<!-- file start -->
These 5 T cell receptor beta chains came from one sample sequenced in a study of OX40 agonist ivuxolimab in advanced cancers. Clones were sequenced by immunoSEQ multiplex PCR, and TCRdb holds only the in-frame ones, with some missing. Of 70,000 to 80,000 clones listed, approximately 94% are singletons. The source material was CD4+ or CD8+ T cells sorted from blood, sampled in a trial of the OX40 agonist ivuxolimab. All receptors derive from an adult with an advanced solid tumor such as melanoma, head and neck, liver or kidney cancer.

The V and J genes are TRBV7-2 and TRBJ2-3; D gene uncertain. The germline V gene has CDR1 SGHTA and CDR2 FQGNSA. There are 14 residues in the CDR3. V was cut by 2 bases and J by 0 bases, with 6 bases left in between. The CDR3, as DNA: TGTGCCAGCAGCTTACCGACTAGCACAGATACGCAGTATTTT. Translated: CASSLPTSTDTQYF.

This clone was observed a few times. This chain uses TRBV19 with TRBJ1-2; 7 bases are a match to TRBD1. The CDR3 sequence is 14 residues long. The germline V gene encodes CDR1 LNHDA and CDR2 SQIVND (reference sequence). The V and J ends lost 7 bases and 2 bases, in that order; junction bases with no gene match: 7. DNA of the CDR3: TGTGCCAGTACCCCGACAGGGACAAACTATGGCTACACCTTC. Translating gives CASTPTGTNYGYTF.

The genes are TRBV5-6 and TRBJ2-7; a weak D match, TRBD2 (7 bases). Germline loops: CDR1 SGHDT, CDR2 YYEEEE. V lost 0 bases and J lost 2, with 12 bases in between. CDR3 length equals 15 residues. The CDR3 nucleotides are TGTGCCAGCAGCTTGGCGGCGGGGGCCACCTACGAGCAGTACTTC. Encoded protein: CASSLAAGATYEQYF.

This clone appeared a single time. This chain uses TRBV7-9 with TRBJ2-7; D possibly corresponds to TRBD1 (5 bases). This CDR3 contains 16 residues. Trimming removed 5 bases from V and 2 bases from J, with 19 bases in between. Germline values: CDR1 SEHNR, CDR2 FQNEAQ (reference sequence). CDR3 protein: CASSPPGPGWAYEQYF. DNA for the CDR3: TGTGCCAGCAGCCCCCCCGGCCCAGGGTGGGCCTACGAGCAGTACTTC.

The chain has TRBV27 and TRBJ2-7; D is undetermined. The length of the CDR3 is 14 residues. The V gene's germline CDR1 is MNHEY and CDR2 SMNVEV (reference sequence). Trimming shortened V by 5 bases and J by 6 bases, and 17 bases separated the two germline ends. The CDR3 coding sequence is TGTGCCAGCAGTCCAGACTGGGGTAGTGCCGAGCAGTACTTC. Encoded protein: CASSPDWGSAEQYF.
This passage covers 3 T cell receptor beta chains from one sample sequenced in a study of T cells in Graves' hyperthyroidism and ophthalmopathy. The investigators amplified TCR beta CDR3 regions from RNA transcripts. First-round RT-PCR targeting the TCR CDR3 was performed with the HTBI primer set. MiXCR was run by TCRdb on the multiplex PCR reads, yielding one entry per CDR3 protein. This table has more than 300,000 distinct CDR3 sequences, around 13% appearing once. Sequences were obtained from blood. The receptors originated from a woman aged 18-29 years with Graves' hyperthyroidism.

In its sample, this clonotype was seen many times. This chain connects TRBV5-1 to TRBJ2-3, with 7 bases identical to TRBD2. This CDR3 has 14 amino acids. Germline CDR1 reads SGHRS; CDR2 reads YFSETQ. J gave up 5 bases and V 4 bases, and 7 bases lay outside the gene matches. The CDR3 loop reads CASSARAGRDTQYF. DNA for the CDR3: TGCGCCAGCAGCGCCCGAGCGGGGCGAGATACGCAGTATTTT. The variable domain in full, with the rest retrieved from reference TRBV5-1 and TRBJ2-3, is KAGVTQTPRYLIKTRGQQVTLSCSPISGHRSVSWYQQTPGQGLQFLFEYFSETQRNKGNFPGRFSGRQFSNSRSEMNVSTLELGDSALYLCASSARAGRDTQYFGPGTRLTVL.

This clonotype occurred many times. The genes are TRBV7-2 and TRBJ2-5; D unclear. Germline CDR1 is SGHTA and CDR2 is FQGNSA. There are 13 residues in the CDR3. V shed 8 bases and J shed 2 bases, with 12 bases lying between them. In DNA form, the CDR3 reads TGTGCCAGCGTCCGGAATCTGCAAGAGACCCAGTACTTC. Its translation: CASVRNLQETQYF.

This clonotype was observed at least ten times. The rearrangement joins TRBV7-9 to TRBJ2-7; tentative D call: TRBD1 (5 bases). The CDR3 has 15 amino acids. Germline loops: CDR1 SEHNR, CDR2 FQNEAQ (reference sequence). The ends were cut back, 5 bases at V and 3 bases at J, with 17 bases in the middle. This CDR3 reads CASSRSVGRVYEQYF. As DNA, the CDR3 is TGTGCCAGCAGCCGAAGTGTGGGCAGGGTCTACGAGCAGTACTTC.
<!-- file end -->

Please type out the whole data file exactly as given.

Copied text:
These 5 T cell receptor beta chains came from one sample sequenced in a study of OX40 agonist ivuxolimab in advanced cancers. Clones were sequenced by immunoSEQ multiplex PCR, and TCRdb holds only the in-frame ones, with some missing. Of 70,000 to 80,000 clones listed, approximately 94% are singletons. The source material was CD4+ or CD8+ T cells sorted from blood, sampled in a trial of the OX40 agonist ivuxolimab. All receptors derive from an adult with an advanced solid tumor such as melanoma, head and neck, liver or kidney cancer.

The V and J genes are TRBV7-2 and TRBJ2-3; D gene uncertain. The germline V gene has CDR1 SGHTA and CDR2 FQGNSA. There are 14 residues in the CDR3. V was cut by 2 bases and J by 0 bases, with 6 bases left in between. The CDR3, as DNA: TGTGCCAGCAGCTTACCGACTAGCACAGATACGCAGTATTTT. Translated: CASSLPTSTDTQYF.

This clone was observed a few times. This chain uses TRBV19 with TRBJ1-2; 7 bases are a match to TRBD1. The CDR3 sequence is 14 residues long. The germline V gene encodes CDR1 LNHDA and CDR2 SQIVND (reference sequence). The V and J ends lost 7 bases and 2 bases, in that order; junction bases with no gene match: 7. DNA of the CDR3: TGTGCCAGTACCCCGACAGGGACAAACTATGGCTACACCTTC. Translating gives CASTPTGTNYGYTF.

The genes are TRBV5-6 and TRBJ2-7; a weak D match, TRBD2 (7 bases). Germline loops: CDR1 SGHDT, CDR2 YYEEEE. V lost 0 bases and J lost 2, with 12 bases in between. CDR3 length equals 15 residues. The CDR3 nucleotides are TGTGCCAGCAGCTTGGCGGCGGGGGCCACCTACGAGCAGTACTTC. Encoded protein: CASSLAAGATYEQYF.

This clone appeared a single time. This chain uses TRBV7-9 with TRBJ2-7; D possibly corresponds to TRBD1 (5 bases). This CDR3 contains 16 residues. Trimming removed 5 bases from V and 2 bases from J, with 19 bases in between. Germline values: CDR1 SEHNR, CDR2 FQNEAQ (reference sequence). CDR3 protein: CASSPPGPGWAYEQYF. DNA for the CDR3: TGTGCCAGCAGCCCCCCCGGCCCAGGGTGGGCCTACGAGCAGTACTTC.

The chain has TRBV27 and TRBJ2-7; D is undetermined. The length of the CDR3 is 14 residues. The V gene's germline CDR1 is MNHEY and CDR2 SMNVEV (reference sequence). Trimming shortened V by 5 bases and J by 6 bases, and 17 bases separated the two germline ends. The CDR3 coding sequence is TGTGCCAGCAGTCCAGACTGGGGTAGTGCCGAGCAGTACTTC. Encoded protein: CASSPDWGSAEQYF.
This passage covers 3 T cell receptor beta chains from one sample sequenced in a study of T cells in Graves' hyperthyroidism and ophthalmopathy. The investigators amplified TCR beta CDR3 regions from RNA transcripts. First-round RT-PCR targeting the TCR CDR3 was performed with the HTBI primer set. MiXCR was run by TCRdb on the multiplex PCR reads, yielding one entry per CDR3 protein. This table has more than 300,000 distinct CDR3 sequences, around 13% appearing once. Sequences were obtained from blood. The receptors originated from a woman aged 18-29 years with Graves' hyperthyroidism.

In its sample, this clonotype was seen many times. This chain connects TRBV5-1 to TRBJ2-3, with 7 bases identical to TRBD2. This CDR3 has 14 amino acids. Germline CDR1 reads SGHRS; CDR2 reads YFSETQ. J gave up 5 bases and V 4 bases, and 7 bases lay outside the gene matches. The CDR3 loop reads CASSARAGRDTQYF. DNA for the CDR3: TGCGCCAGCAGCGCCCGAGCGGGGCGAGATACGCAGTATTTT. The variable domain in full, with the rest retrieved from reference TRBV5-1 and TRBJ2-3, is KAGVTQTPRYLIKTRGQQVTLSCSPISGHRSVSWYQQTPGQGLQFLFEYFSETQRNKGNFPGRFSGRQFSNSRSEMNVSTLELGDSALYLCASSARAGRDTQYFGPGTRLTVL.

This clonotype occurred many times. The genes are TRBV7-2 and TRBJ2-5; D unclear. Germline CDR1 is SGHTA and CDR2 is FQGNSA. There are 13 residues in the CDR3. V shed 8 bases and J shed 2 bases, with 12 bases lying between them. In DNA form, the CDR3 reads TGTGCCAGCGTCCGGAATCTGCAAGAGACCCAGTACTTC. Its translation: CASVRNLQETQYF.

This clonotype was observed at least ten times. The rearrangement joins TRBV7-9 to TRBJ2-7; tentative D call: TRBD1 (5 bases). The CDR3 has 15 amino acids. Germline loops: CDR1 SEHNR, CDR2 FQNEAQ (reference sequence). The ends were cut back, 5 bases at V and 3 bases at J, with 17 bases in the middle. This CDR3 reads CASSRSVGRVYEQYF. As DNA, the CDR3 is TGTGCCAGCAGCCGAAGTGTGGGCAGGGTCTACGAGCAGTACTTC.